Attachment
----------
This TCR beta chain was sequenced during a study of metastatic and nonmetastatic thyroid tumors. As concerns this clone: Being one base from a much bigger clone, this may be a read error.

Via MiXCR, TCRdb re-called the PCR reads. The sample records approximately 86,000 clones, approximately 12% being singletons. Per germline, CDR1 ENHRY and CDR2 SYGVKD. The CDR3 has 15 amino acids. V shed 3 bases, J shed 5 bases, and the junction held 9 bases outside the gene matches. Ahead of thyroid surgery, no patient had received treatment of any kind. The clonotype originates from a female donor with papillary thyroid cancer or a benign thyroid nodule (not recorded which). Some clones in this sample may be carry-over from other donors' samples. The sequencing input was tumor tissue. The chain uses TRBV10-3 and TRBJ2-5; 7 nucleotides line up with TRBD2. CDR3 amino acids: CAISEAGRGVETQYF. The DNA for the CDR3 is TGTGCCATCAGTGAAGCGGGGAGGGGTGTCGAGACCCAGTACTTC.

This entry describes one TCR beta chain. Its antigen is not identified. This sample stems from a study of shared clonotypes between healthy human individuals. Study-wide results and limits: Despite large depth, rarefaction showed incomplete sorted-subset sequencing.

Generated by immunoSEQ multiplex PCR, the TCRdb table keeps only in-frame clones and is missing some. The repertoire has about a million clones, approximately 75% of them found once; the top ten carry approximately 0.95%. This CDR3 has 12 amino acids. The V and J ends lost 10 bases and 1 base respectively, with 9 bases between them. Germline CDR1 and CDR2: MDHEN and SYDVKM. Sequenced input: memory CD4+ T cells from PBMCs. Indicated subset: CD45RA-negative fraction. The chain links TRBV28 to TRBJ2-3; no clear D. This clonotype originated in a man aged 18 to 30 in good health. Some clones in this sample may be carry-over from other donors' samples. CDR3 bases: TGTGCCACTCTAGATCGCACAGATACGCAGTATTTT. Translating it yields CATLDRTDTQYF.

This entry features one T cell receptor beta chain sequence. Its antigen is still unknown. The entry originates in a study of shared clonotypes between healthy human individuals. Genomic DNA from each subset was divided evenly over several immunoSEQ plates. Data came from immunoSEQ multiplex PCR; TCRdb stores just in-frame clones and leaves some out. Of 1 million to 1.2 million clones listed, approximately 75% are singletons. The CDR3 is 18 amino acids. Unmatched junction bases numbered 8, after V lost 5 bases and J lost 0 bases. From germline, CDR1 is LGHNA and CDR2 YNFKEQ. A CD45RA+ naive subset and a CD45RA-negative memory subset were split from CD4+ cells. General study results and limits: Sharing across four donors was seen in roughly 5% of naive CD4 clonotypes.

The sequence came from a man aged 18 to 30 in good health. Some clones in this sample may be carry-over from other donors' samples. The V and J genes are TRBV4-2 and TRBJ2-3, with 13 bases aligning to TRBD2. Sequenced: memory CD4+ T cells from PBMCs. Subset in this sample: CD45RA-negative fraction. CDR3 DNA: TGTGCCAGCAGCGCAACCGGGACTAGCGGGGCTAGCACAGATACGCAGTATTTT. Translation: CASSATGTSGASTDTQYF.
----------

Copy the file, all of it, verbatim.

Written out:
This TCR beta chain was sequenced during a study of metastatic and nonmetastatic thyroid tumors. As concerns this clone: Being one base from a much bigger clone, this may be a read error.

Via MiXCR, TCRdb re-called the PCR reads. The sample records approximately 86,000 clones, approximately 12% being singletons. Per germline, CDR1 ENHRY and CDR2 SYGVKD. The CDR3 has 15 amino acids. V shed 3 bases, J shed 5 bases, and the junction held 9 bases outside the gene matches. Ahead of thyroid surgery, no patient had received treatment of any kind. The clonotype originates from a female donor with papillary thyroid cancer or a benign thyroid nodule (not recorded which). Some clones in this sample may be carry-over from other donors' samples. The sequencing input was tumor tissue. The chain uses TRBV10-3 and TRBJ2-5; 7 nucleotides line up with TRBD2. CDR3 amino acids: CAISEAGRGVETQYF. The DNA for the CDR3 is TGTGCCATCAGTGAAGCGGGGAGGGGTGTCGAGACCCAGTACTTC.

This entry describes one TCR beta chain. Its antigen is not identified. This sample stems from a study of shared clonotypes between healthy human individuals. Study-wide results and limits: Despite large depth, rarefaction showed incomplete sorted-subset sequencing.

Generated by immunoSEQ multiplex PCR, the TCRdb table keeps only in-frame clones and is missing some. The repertoire has about a million clones, approximately 75% of them found once; the top ten carry approximately 0.95%. This CDR3 has 12 amino acids. The V and J ends lost 10 bases and 1 base respectively, with 9 bases between them. Germline CDR1 and CDR2: MDHEN and SYDVKM. Sequenced input: memory CD4+ T cells from PBMCs. Indicated subset: CD45RA-negative fraction. The chain links TRBV28 to TRBJ2-3; no clear D. This clonotype originated in a man aged 18 to 30 in good health. Some clones in this sample may be carry-over from other donors' samples. CDR3 bases: TGTGCCACTCTAGATCGCACAGATACGCAGTATTTT. Translating it yields CATLDRTDTQYF.

This entry features one T cell receptor beta chain sequence. Its antigen is still unknown. The entry originates in a study of shared clonotypes between healthy human individuals. Genomic DNA from each subset was divided evenly over several immunoSEQ plates. Data came from immunoSEQ multiplex PCR; TCRdb stores just in-frame clones and leaves some out. Of 1 million to 1.2 million clones listed, approximately 75% are singletons. The CDR3 is 18 amino acids. Unmatched junction bases numbered 8, after V lost 5 bases and J lost 0 bases. From germline, CDR1 is LGHNA and CDR2 YNFKEQ. A CD45RA+ naive subset and a CD45RA-negative memory subset were split from CD4+ cells. General study results and limits: Sharing across four donors was seen in roughly 5% of naive CD4 clonotypes.

The sequence came from a man aged 18 to 30 in good health. Some clones in this sample may be carry-over from other donors' samples. The V and J genes are TRBV4-2 and TRBJ2-3, with 13 bases aligning to TRBD2. Sequenced: memory CD4+ T cells from PBMCs. Subset in this sample: CD45RA-negative fraction. CDR3 DNA: TGTGCCAGCAGCGCAACCGGGACTAGCGGGGCTAGCACAGATACGCAGTATTTT. Translation: CASSATGTSGASTDTQYF.